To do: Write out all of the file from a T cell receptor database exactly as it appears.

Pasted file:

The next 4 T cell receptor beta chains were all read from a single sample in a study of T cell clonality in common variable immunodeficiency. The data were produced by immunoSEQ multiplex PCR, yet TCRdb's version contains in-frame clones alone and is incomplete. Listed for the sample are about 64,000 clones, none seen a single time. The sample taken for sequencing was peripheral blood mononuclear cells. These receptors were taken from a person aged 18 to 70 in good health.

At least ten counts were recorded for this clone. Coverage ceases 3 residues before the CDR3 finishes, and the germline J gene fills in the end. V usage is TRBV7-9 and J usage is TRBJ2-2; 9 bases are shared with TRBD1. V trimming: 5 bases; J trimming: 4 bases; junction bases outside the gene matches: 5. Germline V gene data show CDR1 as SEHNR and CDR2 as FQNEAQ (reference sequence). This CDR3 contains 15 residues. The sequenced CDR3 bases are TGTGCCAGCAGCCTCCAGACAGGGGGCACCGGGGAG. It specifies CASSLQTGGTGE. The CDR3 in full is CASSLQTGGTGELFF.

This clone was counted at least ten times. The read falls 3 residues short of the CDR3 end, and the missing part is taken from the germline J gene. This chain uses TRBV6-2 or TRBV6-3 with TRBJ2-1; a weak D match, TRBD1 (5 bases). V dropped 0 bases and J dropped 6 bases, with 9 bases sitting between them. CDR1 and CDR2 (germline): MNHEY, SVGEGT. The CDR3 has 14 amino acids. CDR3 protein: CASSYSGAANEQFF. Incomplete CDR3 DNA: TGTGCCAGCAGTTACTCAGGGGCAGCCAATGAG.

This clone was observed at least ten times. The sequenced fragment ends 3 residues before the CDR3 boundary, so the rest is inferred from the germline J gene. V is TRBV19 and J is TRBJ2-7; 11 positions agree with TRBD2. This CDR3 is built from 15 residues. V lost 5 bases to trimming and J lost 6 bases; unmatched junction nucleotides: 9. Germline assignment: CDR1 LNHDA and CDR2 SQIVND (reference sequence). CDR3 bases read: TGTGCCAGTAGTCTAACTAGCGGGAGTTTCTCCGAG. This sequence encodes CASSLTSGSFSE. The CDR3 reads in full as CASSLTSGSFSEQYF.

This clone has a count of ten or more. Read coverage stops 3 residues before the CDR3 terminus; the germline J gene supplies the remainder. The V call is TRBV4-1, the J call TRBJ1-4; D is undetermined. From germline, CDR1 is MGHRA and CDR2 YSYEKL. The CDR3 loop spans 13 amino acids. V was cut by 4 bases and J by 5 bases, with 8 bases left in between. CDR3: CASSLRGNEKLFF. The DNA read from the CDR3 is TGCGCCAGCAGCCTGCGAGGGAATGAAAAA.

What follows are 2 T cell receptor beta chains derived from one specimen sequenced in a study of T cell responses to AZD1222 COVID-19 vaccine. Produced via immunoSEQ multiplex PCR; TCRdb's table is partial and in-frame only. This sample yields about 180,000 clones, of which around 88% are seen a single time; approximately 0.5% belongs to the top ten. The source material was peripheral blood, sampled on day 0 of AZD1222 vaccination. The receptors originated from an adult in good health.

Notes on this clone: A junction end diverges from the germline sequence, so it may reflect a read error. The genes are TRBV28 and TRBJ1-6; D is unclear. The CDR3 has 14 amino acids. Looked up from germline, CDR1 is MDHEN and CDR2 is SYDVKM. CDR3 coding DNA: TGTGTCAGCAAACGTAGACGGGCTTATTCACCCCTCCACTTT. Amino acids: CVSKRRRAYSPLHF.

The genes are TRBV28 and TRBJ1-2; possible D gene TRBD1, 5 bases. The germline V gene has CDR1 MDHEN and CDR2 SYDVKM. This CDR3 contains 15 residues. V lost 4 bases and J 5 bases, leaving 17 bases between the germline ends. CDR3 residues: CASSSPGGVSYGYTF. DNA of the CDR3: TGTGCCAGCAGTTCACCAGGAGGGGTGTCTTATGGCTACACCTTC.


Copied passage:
The next 4 T cell receptor beta chains were all read from a single sample in a study of T cell clonality in common variable immunodeficiency. The data were produced by immunoSEQ multiplex PCR, yet TCRdb's version contains in-frame clones alone and is incomplete. Listed for the sample are about 64,000 clones, none seen a single time. The sample taken for sequencing was peripheral blood mononuclear cells. These receptors were taken from a person aged 18 to 70 in good health.

At least ten counts were recorded for this clone. Coverage ceases 3 residues before the CDR3 finishes, and the germline J gene fills in the end. V usage is TRBV7-9 and J usage is TRBJ2-2; 9 bases are shared with TRBD1. V trimming: 5 bases; J trimming: 4 bases; junction bases outside the gene matches: 5. Germline V gene data show CDR1 as SEHNR and CDR2 as FQNEAQ (reference sequence). This CDR3 contains 15 residues. The sequenced CDR3 bases are TGTGCCAGCAGCCTCCAGACAGGGGGCACCGGGGAG. It specifies CASSLQTGGTGE. The CDR3 in full is CASSLQTGGTGELFF.

This clone was counted at least ten times. The read falls 3 residues short of the CDR3 end, and the missing part is taken from the germline J gene. This chain uses TRBV6-2 or TRBV6-3 with TRBJ2-1; a weak D match, TRBD1 (5 bases). V dropped 0 bases and J dropped 6 bases, with 9 bases sitting between them. CDR1 and CDR2 (germline): MNHEY, SVGEGT. The CDR3 has 14 amino acids. CDR3 protein: CASSYSGAANEQFF. Incomplete CDR3 DNA: TGTGCCAGCAGTTACTCAGGGGCAGCCAATGAG.

This clone was observed at least ten times. The sequenced fragment ends 3 residues before the CDR3 boundary, so the rest is inferred from the germline J gene. V is TRBV19 and J is TRBJ2-7; 11 positions agree with TRBD2. This CDR3 is built from 15 residues. V lost 5 bases to trimming and J lost 6 bases; unmatched junction nucleotides: 9. Germline assignment: CDR1 LNHDA and CDR2 SQIVND (reference sequence). CDR3 bases read: TGTGCCAGTAGTCTAACTAGCGGGAGTTTCTCCGAG. This sequence encodes CASSLTSGSFSE. The CDR3 reads in full as CASSLTSGSFSEQYF.

This clone has a count of ten or more. Read coverage stops 3 residues before the CDR3 terminus; the germline J gene supplies the remainder. The V call is TRBV4-1, the J call TRBJ1-4; D is undetermined. From germline, CDR1 is MGHRA and CDR2 YSYEKL. The CDR3 loop spans 13 amino acids. V was cut by 4 bases and J by 5 bases, with 8 bases left in between. CDR3: CASSLRGNEKLFF. The DNA read from the CDR3 is TGCGCCAGCAGCCTGCGAGGGAATGAAAAA.

What follows are 2 T cell receptor beta chains derived from one specimen sequenced in a study of T cell responses to AZD1222 COVID-19 vaccine. Produced via immunoSEQ multiplex PCR; TCRdb's table is partial and in-frame only. This sample yields about 180,000 clones, of which around 88% are seen a single time; approximately 0.5% belongs to the top ten. The source material was peripheral blood, sampled on day 0 of AZD1222 vaccination. The receptors originated from an adult in good health.

Notes on this clone: A junction end diverges from the germline sequence, so it may reflect a read error. The genes are TRBV28 and TRBJ1-6; D is unclear. The CDR3 has 14 amino acids. Looked up from germline, CDR1 is MDHEN and CDR2 is SYDVKM. CDR3 coding DNA: TGTGTCAGCAAACGTAGACGGGCTTATTCACCCCTCCACTTT. Amino acids: CVSKRRRAYSPLHF.

The genes are TRBV28 and TRBJ1-2; possible D gene TRBD1, 5 bases. The germline V gene has CDR1 MDHEN and CDR2 SYDVKM. This CDR3 contains 15 residues. V lost 4 bases and J 5 bases, leaving 17 bases between the germline ends. CDR3 residues: CASSSPGGVSYGYTF. DNA of the CDR3: TGTGCCAGCAGTTCACCAGGAGGGGTGTCTTATGGCTACACCTTC.